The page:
Global oil reserves rose by 31 billion barrels to 1,653 billion barrels in 2011
Iraq added 28 billion bbls and Russia, Brazil, and Saudi Arabia all increased reserves by 1 billion bbls. Proved reserves remain concentrated in OPEC which controls 72% of the world’s oil reserves, the highest proportion since 1998. Overall, the long-term trend is the world continues to add more reserves than it uses while the global R/P ratio stands at 54.2 at the end of 2011.
Proved reserves of oil are generally taken to be those quantities that geological and engineering information indicates with reasonable certainty can be recovered in the future from known reservoirs under existing economic and geological conditions.
We have provided a detailed explanatory note on reserves clarifying current definitions and terminology. Reserves in the Review include gas condensate and natural gas liquids (NGLs) as well as crude oil.
The data series for proved oil reserves in this year’s Review does not necessarily meet the definitions, guidelines and practices used for determining proved reserves at company level, for instance, under accounting rules contained in the Statement of Recommended Practice. 'Accounting for Oil and Gas Exploration, Development, Production and Decommissioning Activities' (UK SORP) or as published by the US Securities and Exchange Commission nor does it necessarily represent BP's view of proved reserves by country. Rather the data series has been compiled using a combination of primary official sources and third-party data.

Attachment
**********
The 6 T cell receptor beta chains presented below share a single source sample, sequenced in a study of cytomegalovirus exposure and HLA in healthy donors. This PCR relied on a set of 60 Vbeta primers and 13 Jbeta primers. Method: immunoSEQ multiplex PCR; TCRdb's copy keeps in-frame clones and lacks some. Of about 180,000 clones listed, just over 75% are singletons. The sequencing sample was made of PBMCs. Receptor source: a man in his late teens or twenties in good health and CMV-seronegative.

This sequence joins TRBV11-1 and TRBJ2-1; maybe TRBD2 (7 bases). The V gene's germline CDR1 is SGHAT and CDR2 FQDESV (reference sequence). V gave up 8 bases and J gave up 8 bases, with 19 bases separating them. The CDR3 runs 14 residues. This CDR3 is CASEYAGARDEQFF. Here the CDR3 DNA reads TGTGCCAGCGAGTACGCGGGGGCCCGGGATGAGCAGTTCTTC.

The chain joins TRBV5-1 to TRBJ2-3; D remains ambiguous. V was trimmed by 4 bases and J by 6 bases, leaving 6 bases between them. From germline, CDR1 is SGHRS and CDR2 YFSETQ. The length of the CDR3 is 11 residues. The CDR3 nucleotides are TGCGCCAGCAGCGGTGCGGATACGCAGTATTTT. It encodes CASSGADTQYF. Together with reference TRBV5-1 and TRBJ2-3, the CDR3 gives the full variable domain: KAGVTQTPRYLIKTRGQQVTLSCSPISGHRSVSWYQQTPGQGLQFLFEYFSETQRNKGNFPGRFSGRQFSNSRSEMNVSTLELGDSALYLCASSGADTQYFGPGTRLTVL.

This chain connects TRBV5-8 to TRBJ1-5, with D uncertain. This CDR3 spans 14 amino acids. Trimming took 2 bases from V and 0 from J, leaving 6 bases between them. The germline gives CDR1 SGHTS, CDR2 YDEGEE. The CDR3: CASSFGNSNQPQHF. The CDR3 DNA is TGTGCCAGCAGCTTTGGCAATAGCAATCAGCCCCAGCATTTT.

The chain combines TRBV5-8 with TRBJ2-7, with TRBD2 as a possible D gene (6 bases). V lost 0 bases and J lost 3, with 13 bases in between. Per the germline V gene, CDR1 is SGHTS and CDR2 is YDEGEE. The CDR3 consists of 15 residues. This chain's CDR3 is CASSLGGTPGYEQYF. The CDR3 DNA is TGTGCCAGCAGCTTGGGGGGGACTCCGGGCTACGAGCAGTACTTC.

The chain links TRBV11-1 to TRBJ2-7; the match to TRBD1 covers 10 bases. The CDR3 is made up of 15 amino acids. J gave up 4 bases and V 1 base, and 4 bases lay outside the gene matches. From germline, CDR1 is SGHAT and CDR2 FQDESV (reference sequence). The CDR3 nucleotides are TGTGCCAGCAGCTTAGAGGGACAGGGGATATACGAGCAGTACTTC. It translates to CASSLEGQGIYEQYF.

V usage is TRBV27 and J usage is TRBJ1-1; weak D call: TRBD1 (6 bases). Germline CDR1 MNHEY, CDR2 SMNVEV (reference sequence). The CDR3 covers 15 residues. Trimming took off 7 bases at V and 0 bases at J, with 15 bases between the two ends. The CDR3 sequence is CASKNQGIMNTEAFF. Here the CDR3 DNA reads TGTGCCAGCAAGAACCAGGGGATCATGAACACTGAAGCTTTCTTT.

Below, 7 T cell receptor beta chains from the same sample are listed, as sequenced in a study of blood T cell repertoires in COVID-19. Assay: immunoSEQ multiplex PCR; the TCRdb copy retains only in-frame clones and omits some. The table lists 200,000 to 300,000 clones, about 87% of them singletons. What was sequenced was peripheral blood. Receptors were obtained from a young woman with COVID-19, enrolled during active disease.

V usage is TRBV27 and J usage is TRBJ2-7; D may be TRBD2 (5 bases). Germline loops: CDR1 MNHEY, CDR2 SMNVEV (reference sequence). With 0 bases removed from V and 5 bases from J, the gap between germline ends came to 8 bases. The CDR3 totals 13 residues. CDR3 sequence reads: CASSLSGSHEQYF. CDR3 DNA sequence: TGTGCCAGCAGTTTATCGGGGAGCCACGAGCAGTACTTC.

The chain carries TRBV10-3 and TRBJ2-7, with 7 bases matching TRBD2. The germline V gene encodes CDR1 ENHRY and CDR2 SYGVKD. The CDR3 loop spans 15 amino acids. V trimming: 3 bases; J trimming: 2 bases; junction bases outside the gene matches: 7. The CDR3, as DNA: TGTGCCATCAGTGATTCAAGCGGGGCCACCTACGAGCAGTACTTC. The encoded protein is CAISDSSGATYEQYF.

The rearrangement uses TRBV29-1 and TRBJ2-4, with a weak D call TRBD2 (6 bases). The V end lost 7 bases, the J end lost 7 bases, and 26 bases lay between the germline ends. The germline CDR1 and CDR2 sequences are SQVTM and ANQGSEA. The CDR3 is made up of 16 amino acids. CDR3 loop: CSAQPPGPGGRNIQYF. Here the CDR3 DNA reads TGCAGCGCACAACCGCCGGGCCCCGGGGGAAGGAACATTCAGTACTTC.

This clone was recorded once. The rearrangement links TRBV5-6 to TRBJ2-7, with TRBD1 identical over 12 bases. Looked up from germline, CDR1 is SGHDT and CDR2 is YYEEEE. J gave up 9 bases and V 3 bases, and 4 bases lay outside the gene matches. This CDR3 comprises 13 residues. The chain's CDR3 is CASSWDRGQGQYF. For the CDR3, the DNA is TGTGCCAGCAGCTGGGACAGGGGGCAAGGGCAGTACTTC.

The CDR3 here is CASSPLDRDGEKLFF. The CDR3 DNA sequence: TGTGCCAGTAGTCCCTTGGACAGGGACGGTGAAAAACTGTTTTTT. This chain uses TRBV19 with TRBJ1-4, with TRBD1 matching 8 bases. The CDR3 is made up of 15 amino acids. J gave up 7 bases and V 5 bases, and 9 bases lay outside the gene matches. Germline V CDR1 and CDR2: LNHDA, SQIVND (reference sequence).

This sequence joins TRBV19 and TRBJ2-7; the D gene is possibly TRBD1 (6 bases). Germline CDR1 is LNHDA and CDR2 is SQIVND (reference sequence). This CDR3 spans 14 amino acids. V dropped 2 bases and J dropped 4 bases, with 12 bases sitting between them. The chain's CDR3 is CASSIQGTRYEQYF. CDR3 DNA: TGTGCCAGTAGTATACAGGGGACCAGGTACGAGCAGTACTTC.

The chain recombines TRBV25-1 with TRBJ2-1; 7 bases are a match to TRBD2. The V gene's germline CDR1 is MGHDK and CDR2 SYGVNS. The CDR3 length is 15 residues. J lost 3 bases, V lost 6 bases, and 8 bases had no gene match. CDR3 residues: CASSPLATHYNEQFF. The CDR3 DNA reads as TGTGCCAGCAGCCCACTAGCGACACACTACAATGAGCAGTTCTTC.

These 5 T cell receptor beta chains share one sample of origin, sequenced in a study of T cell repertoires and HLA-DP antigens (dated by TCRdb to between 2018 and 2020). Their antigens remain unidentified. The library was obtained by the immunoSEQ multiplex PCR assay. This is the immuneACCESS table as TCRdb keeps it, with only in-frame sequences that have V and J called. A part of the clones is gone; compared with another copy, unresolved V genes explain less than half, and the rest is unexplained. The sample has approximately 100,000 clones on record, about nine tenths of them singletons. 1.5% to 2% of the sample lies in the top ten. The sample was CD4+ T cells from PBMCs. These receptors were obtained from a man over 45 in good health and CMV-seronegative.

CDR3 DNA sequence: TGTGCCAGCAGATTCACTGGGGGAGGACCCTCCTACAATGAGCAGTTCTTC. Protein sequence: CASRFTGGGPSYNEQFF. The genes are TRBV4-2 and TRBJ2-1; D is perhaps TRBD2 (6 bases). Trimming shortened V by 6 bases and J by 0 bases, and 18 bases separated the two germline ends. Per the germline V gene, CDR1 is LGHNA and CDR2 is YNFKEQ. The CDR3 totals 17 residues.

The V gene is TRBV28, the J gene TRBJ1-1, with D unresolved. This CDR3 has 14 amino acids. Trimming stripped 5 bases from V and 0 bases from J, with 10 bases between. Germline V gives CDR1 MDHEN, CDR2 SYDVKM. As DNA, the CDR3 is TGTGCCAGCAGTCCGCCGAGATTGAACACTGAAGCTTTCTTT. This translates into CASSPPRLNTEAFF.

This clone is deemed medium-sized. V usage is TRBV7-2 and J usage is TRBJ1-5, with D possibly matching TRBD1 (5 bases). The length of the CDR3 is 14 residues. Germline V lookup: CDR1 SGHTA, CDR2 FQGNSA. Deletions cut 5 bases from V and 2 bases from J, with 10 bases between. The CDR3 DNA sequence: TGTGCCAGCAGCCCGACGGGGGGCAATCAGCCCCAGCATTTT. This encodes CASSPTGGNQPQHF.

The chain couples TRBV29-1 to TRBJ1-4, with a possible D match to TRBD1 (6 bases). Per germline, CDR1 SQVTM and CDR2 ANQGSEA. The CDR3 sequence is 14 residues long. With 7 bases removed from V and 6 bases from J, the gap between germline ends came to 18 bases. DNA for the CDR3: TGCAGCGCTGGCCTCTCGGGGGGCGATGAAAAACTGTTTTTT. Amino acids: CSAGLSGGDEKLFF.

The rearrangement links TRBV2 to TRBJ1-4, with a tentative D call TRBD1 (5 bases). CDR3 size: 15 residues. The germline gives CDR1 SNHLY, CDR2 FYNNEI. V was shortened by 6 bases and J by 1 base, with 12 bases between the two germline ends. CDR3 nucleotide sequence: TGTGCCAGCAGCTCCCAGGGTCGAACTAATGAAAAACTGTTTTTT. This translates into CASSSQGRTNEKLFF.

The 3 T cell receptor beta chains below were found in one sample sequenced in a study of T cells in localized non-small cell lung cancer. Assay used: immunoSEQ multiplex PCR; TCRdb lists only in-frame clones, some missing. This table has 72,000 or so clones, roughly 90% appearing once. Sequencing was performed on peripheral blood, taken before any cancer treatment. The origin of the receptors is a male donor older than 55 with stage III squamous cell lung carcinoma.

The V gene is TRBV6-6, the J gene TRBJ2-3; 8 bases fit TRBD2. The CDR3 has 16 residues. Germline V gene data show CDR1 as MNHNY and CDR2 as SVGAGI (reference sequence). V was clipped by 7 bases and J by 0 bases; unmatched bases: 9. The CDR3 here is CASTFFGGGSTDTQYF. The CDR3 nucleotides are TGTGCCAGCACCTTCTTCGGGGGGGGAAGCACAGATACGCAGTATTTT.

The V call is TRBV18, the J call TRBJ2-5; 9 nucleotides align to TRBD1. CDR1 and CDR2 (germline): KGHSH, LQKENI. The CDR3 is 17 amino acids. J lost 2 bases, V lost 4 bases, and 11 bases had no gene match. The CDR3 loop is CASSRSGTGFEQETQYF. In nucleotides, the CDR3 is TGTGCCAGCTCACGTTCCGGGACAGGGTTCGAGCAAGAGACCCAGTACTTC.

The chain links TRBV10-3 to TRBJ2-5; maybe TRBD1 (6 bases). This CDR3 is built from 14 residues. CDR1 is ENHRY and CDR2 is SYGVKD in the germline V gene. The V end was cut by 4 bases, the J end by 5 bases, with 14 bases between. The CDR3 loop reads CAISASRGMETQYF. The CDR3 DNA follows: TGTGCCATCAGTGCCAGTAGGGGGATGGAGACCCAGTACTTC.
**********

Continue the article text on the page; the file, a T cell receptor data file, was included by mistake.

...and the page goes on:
R/P ratios represent the length of time that those remaining reserves would last if production were to continue at the previous year's rate. It is calculated by dividing remaining reserves at the end of the year by the production in that year.
Reserves-to-production (R/P) ratios are available by country and feature in the table of oil reserves. R/P ratios for the region and the world are depicted in the chart above and the Energy charting tool.
There is a time series of crude oil reserves, which can be found in the Excel workbook. Data are measured in thousand million barrels.
The estimates have been compiled using a combination of primary official sources, third-party data from the OPEC Secretariat, World Oil, Oil & Gas Journal and an independent estimate of Russian and Chinese reserves based on information in the public domain. Canadian oil sands 'under active development' are an official estimate. Venezuelan Orinoco Belt reserves are based on the OPEC Secretariat and government announcements.